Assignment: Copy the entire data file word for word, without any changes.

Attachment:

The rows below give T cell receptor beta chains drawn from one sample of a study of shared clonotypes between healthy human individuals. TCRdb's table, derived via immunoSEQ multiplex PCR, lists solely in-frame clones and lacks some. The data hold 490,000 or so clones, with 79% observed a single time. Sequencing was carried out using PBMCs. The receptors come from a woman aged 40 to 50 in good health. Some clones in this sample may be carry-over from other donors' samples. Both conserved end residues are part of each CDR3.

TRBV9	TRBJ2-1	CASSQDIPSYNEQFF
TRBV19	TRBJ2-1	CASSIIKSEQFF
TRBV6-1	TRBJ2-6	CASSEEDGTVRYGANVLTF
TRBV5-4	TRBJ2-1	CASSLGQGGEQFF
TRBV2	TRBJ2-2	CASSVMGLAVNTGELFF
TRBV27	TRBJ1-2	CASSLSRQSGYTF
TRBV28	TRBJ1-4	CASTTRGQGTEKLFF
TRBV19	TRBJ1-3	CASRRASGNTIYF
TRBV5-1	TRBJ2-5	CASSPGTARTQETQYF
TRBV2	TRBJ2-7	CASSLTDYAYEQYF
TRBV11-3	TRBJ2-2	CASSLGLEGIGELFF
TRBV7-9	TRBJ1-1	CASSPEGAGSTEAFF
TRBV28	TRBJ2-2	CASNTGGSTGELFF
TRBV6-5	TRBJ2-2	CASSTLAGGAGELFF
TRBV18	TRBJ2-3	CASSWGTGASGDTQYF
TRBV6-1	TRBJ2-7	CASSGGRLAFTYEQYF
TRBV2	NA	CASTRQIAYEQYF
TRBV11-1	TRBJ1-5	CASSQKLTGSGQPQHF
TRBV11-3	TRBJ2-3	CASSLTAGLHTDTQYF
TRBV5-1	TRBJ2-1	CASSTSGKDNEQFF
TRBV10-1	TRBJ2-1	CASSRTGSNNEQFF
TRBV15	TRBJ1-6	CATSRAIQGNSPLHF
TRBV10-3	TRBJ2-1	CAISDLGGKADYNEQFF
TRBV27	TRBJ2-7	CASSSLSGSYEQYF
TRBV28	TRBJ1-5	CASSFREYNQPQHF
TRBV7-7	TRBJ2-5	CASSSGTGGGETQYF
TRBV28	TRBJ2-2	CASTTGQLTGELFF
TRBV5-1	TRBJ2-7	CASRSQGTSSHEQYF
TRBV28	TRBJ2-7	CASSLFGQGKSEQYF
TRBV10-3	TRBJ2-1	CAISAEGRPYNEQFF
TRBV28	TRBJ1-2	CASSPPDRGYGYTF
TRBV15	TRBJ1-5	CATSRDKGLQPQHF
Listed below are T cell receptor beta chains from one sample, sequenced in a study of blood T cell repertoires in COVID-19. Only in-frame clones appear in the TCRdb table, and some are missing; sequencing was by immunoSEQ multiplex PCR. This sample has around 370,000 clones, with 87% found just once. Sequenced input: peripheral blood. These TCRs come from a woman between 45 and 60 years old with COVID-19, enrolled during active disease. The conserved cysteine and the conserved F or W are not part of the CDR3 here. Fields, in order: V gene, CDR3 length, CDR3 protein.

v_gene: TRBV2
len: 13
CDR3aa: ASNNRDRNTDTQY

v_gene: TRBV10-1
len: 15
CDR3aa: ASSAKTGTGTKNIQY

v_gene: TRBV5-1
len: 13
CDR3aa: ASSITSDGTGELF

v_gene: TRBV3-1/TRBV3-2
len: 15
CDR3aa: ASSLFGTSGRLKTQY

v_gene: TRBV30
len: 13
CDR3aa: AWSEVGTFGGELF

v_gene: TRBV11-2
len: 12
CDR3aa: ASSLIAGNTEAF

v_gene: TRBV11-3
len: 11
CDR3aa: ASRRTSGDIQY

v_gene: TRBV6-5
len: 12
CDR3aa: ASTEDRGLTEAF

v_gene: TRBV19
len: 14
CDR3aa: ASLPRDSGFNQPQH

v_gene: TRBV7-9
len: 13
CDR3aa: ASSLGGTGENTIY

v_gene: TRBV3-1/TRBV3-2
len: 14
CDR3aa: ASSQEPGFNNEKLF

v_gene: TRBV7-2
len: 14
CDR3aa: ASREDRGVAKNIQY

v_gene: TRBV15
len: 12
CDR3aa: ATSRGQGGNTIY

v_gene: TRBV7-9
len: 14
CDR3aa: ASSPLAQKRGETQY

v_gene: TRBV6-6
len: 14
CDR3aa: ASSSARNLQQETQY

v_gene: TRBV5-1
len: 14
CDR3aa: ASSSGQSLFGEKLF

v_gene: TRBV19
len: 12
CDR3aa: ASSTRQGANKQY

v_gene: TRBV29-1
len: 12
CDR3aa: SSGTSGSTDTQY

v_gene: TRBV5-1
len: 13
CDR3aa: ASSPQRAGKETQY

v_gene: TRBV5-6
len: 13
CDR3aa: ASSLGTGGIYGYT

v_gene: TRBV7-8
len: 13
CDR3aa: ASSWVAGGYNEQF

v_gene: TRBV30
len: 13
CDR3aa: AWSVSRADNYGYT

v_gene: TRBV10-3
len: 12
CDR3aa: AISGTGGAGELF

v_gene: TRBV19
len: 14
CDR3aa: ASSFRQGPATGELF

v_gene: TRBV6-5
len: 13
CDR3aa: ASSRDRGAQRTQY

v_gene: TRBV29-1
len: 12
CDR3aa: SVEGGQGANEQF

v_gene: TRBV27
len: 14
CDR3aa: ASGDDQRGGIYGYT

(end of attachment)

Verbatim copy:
The rows below give T cell receptor beta chains drawn from one sample of a study of shared clonotypes between healthy human individuals. TCRdb's table, derived via immunoSEQ multiplex PCR, lists solely in-frame clones and lacks some. The data hold 490,000 or so clones, with 79% observed a single time. Sequencing was carried out using PBMCs. The receptors come from a woman aged 40 to 50 in good health. Some clones in this sample may be carry-over from other donors' samples. Both conserved end residues are part of each CDR3.

TRBV9	TRBJ2-1	CASSQDIPSYNEQFF
TRBV19	TRBJ2-1	CASSIIKSEQFF
TRBV6-1	TRBJ2-6	CASSEEDGTVRYGANVLTF
TRBV5-4	TRBJ2-1	CASSLGQGGEQFF
TRBV2	TRBJ2-2	CASSVMGLAVNTGELFF
TRBV27	TRBJ1-2	CASSLSRQSGYTF
TRBV28	TRBJ1-4	CASTTRGQGTEKLFF
TRBV19	TRBJ1-3	CASRRASGNTIYF
TRBV5-1	TRBJ2-5	CASSPGTARTQETQYF
TRBV2	TRBJ2-7	CASSLTDYAYEQYF
TRBV11-3	TRBJ2-2	CASSLGLEGIGELFF
TRBV7-9	TRBJ1-1	CASSPEGAGSTEAFF
TRBV28	TRBJ2-2	CASNTGGSTGELFF
TRBV6-5	TRBJ2-2	CASSTLAGGAGELFF
TRBV18	TRBJ2-3	CASSWGTGASGDTQYF
TRBV6-1	TRBJ2-7	CASSGGRLAFTYEQYF
TRBV2	NA	CASTRQIAYEQYF
TRBV11-1	TRBJ1-5	CASSQKLTGSGQPQHF
TRBV11-3	TRBJ2-3	CASSLTAGLHTDTQYF
TRBV5-1	TRBJ2-1	CASSTSGKDNEQFF
TRBV10-1	TRBJ2-1	CASSRTGSNNEQFF
TRBV15	TRBJ1-6	CATSRAIQGNSPLHF
TRBV10-3	TRBJ2-1	CAISDLGGKADYNEQFF
TRBV27	TRBJ2-7	CASSSLSGSYEQYF
TRBV28	TRBJ1-5	CASSFREYNQPQHF
TRBV7-7	TRBJ2-5	CASSSGTGGGETQYF
TRBV28	TRBJ2-2	CASTTGQLTGELFF
TRBV5-1	TRBJ2-7	CASRSQGTSSHEQYF
TRBV28	TRBJ2-7	CASSLFGQGKSEQYF
TRBV10-3	TRBJ2-1	CAISAEGRPYNEQFF
TRBV28	TRBJ1-2	CASSPPDRGYGYTF
TRBV15	TRBJ1-5	CATSRDKGLQPQHF
Listed below are T cell receptor beta chains from one sample, sequenced in a study of blood T cell repertoires in COVID-19. Only in-frame clones appear in the TCRdb table, and some are missing; sequencing was by immunoSEQ multiplex PCR. This sample has around 370,000 clones, with 87% found just once. Sequenced input: peripheral blood. These TCRs come from a woman between 45 and 60 years old with COVID-19, enrolled during active disease. The conserved cysteine and the conserved F or W are not part of the CDR3 here. Fields, in order: V gene, CDR3 length, CDR3 protein.

v_gene: TRBV2
len: 13
CDR3aa: ASNNRDRNTDTQY

v_gene: TRBV10-1
len: 15
CDR3aa: ASSAKTGTGTKNIQY

v_gene: TRBV5-1
len: 13
CDR3aa: ASSITSDGTGELF

v_gene: TRBV3-1/TRBV3-2
len: 15
CDR3aa: ASSLFGTSGRLKTQY

v_gene: TRBV30
len: 13
CDR3aa: AWSEVGTFGGELF

v_gene: TRBV11-2
len: 12
CDR3aa: ASSLIAGNTEAF

v_gene: TRBV11-3
len: 11
CDR3aa: ASRRTSGDIQY

v_gene: TRBV6-5
len: 12
CDR3aa: ASTEDRGLTEAF

v_gene: TRBV19
len: 14
CDR3aa: ASLPRDSGFNQPQH

v_gene: TRBV7-9
len: 13
CDR3aa: ASSLGGTGENTIY

v_gene: TRBV3-1/TRBV3-2
len: 14
CDR3aa: ASSQEPGFNNEKLF

v_gene: TRBV7-2
len: 14
CDR3aa: ASREDRGVAKNIQY

v_gene: TRBV15
len: 12
CDR3aa: ATSRGQGGNTIY

v_gene: TRBV7-9
len: 14
CDR3aa: ASSPLAQKRGETQY

v_gene: TRBV6-6
len: 14
CDR3aa: ASSSARNLQQETQY

v_gene: TRBV5-1
len: 14
CDR3aa: ASSSGQSLFGEKLF

v_gene: TRBV19
len: 12
CDR3aa: ASSTRQGANKQY

v_gene: TRBV29-1
len: 12
CDR3aa: SSGTSGSTDTQY

v_gene: TRBV5-1
len: 13
CDR3aa: ASSPQRAGKETQY

v_gene: TRBV5-6
len: 13
CDR3aa: ASSLGTGGIYGYT

v_gene: TRBV7-8
len: 13
CDR3aa: ASSWVAGGYNEQF

v_gene: TRBV30
len: 13
CDR3aa: AWSVSRADNYGYT

v_gene: TRBV10-3
len: 12
CDR3aa: AISGTGGAGELF

v_gene: TRBV19
len: 14
CDR3aa: ASSFRQGPATGELF

v_gene: TRBV6-5
len: 13
CDR3aa: ASSRDRGAQRTQY

v_gene: TRBV29-1
len: 12
CDR3aa: SVEGGQGANEQF

v_gene: TRBV27
len: 14
CDR3aa: ASGDDQRGGIYGYT